Lifestyle factors can strongly influence the risk of developing certain diseases, such as cancer. Unfortunately it often takes a diagnosis before serious changes are made.
Nearly 40,000 cancers diagnosed in Australia can be prevented if people avoid known risk factors for the disease, according to new research from the Queensland Institute of Medical Research. In 2010, 116,850 Australians were diagnosed with invasive cancer. The new study identifies 13 areas where people can alter their lifestyle to prevent a third of these.
The main factors that accounted for preventable cancers were smoking, weight, ultraviolet radiation, alcohol and diet. These accounted for 90% of the cancers.
Modifiable risks accounting for the remaining 10% of cancers were:
- Red and processed meat
- Inadequate fibre intake
- Inadequate intake of vegetables
- Inadequate intake of fruit
- Inadequate physical activity
- Viral infections including hepatitis B and C, human papilloma virus, Epstein-Barr Virus and HIV.
- Hormone replacement therapy (HRT)
- Oral contraceptives
- Inadequate breast feeding.
The researcher’s state that articles outlining the causes of some types of cancer often lead people to be complacent about modifying those aspects of their life. People take on the attitude of ‘everything causes cancer’ and don’t take the information as seriously. This study draws our attention back to the fact that around one third of them can be prevented by simple changes to lifestyle! The changes don’t have to be extreme and they don’t have to deprive people of all of life’s enjoyment. At the end of the day, preventing cancer will vastly improve quality of life, more so than eating whatever you like, smoking or not doing any exercise. The other good news is that many of the positive lifestyle behaviours for preventing cancer also apply to other lifestyle related disease such as diabetes and heart disease.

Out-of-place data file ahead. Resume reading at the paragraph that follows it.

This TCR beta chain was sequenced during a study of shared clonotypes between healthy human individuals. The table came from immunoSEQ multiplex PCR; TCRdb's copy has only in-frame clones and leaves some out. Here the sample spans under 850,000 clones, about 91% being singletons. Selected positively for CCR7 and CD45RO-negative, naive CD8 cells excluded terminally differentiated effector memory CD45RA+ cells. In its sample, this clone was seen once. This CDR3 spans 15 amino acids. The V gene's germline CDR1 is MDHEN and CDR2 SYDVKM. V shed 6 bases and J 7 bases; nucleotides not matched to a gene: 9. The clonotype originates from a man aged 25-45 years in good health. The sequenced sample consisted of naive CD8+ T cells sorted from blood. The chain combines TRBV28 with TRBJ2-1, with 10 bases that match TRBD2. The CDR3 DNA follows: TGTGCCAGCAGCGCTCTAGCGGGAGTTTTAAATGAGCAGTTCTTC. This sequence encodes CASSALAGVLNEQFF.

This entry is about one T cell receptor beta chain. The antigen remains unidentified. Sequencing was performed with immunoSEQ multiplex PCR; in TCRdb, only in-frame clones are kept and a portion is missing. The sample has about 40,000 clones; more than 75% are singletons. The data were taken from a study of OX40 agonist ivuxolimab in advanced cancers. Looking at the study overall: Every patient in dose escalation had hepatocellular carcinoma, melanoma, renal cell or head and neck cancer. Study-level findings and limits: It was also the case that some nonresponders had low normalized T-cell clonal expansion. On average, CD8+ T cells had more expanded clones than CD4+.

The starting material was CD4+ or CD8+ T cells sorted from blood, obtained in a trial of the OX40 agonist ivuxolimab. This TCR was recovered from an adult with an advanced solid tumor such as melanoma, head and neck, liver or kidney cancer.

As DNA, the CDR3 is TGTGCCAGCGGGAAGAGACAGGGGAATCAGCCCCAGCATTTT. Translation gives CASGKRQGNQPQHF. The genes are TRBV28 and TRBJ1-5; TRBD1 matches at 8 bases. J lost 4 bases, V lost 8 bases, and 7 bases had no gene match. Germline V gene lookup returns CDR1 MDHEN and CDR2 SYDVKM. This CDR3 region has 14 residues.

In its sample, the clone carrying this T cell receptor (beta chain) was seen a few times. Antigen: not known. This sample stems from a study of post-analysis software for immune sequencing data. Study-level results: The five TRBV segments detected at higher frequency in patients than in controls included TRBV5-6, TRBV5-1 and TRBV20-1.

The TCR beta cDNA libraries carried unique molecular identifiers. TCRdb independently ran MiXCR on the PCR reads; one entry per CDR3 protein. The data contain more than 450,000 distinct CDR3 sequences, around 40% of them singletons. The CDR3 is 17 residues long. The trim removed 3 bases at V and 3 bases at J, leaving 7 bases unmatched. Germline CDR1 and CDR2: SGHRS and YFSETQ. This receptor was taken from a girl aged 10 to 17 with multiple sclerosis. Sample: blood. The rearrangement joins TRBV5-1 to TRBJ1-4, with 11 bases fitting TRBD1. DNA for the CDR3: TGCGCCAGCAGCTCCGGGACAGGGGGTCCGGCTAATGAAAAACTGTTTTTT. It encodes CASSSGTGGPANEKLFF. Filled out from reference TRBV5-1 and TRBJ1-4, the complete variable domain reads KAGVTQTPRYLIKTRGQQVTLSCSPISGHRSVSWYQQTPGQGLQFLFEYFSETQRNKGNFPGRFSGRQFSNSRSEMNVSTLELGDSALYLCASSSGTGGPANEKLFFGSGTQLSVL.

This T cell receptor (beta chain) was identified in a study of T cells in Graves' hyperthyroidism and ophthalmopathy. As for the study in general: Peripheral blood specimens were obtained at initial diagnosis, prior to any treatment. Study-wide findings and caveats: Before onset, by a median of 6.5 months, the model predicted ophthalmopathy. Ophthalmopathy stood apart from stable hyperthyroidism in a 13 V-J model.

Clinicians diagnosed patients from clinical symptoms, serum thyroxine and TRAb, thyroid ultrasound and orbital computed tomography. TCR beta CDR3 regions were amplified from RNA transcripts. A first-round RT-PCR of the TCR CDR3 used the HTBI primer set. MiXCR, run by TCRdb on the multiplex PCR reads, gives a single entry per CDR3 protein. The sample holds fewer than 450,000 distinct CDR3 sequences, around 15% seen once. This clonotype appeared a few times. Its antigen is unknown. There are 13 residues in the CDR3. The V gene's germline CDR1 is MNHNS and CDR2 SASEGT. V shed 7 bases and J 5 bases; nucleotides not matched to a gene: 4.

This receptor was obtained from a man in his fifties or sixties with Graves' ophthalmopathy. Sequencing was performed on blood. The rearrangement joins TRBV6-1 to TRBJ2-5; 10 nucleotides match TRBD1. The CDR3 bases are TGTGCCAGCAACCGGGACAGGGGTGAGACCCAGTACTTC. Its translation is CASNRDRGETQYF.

Risk factors considered for the report had to meet three conditions: be classified by the World Health Organization or the World Cancer Research Fund as a cause of at least one cancer type; be modifiable; and there had to be reliable data on numbers of Australians exposed to the particular risk.
“It’s about eating plenty of plant-based foods and fibre, being active, not drinking too much and trying to maintain as healthy a body weight as possible,” he said.
You could apply those recommendations to reducing the risk of diabetes and heart disease. It’s a common theme across many chronic diseases.
Simple dietary changes alone can decrease out risk of cancer. Most Australian’s don’t eat anywhere near enough fruit and vegetables or fibre – something that can be easily rectified.
The study suggests nearly 2,000 cancer cases diagnosed in Australia in 2010 were attributable to inadequate intakes of fruit and vegetables. Low levels of dietary fibre were responsible for at least 1,000 – and possibly up to 2,600 – bowel cancers.
Professor Sanchia Aranda, chief executive officer of Cancer Council Australia, which commissioned the study, said bowel cancer was a major issue in the country. The report showed red and processed meat were significant risk factors for bowel cancer, accounting for about 17% of all such new diagnoses in 2010. It states if Australian adults consumed less than 65 grams of red and processed meat per day, around 800 fewer cases of bowel cancer would have been diagnosed in 2010.
She also said there was a worrying rise in rates of liver cancer in Australia. The study showed the hepatitis virus contributed to around 30% of liver cancer diagnoses. But alcohol and tobacco were responsible for 13% and 21% respectively.
“But in France, recent reports suggest that about 50% of their liver cancer is due to drinking too much alcohol,” Professor Aranda said.
This study should be yet another warning for Australians to increase their vegetables and fruit and decrease intakes of alcohol and red meat. The study is not telling people to completely cut out desserts or pastas from their diet but rather to introduce more of the foods we are lacking from our diets and for a very good reason.
Overall, the study showed tobacco smoke to be the only risk factor with no safe level of intake, while there was no limit to recommended levels of fruit and vegetable consumption.
“The interesting thing about this is that it’s not saying to cut out anything,” said Tim Crowe. It’s really about having more of plant-based foods, and not going overboard on eating red meat.